TAIPEI (Reuters) -Taiwan’s largest carrier, China Airlines Ltd, said on Tuesday that the quarantining of its pilots to stem a COVID-19 outbreak is expected to affect more than 10% of its freighter capacity, potentially affecting the island’s chip exports.
Taiwan has kept the pandemic under control thanks to early prevention, with only sporadic domestic cases, but since last month it has been dealing with an outbreak linked to China Airlines pilots and an airport hotel where many of them stayed. There have been 35 confirmed infections so far in the outbreak.
The government announced on Monday it would quarantine for 14 days all the airlines’ pilots to stem the spread of the infection.
In a statement, China Airlines said it was cooperating with the government’s instructions and would gradually quarantine its crew in groups, adding that it would try as hard as possible to maintain services and was not grounding the whole fleet.
“At present the initial estimate in that around more than 10% of freighter capacity will be affected, and the schedule is still being adjusted,” it added.
Taiwan has a trade-dependent economy and is a major producer of semiconductors, whose supplies are already tight, affecting a range of industries from cars to consumer electronics.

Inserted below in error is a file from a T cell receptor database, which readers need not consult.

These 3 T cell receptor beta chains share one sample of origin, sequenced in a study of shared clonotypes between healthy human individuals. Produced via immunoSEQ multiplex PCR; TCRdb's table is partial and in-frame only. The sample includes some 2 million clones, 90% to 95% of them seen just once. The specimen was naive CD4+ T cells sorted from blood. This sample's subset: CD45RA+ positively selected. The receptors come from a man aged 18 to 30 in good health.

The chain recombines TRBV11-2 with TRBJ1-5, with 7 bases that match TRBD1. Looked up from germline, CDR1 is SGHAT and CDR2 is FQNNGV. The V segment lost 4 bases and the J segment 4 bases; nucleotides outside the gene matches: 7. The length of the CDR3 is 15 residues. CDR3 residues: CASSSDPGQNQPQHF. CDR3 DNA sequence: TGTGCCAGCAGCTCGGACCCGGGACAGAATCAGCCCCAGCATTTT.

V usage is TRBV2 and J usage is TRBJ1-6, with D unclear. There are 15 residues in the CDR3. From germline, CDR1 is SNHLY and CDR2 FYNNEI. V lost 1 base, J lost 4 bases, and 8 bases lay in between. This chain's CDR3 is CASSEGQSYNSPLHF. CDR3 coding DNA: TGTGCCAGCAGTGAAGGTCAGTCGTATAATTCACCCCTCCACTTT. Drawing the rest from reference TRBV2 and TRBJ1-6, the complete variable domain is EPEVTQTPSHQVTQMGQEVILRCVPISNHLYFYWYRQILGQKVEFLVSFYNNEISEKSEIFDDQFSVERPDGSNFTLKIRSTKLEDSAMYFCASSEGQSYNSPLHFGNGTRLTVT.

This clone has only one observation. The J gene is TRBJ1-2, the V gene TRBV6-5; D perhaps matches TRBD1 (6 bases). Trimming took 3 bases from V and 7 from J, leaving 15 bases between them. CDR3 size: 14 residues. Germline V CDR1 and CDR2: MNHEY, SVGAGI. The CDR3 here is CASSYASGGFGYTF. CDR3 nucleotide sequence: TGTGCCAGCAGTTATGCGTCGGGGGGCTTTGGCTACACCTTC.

Yuanta Investment Consulting Corp analyst Woods Chen said that chip exports could be affected.
“Air freight is mainly for the transportation of high value-added products such as technology products, and the biggest impact would be on Taiwan’s chip shipments,” he said.
Taiwan Semiconductor Manufacturing Co Ltd (TSMC), the world’s largest contract chipmaker, did not respond to requests for comment.
Another major Taiwanese chipmaker, United Microelectronics Corp, told Reuters it saw no impact from the flight disruptions. It did not elaborate.
China Airlines’ stock closed 3.1% lower on Tuesday, largely in line with the broader market, which ended 3.8% weaker on investor concerns over the surge in COVID-19 cases in Taiwan.
(Reporting by Ben Blanchard; Additional reporting by Jeanny Kao; Editing by Kim Coghill, Gerry Doyle, Sherry Jacob-Phillips and Giles Elgood)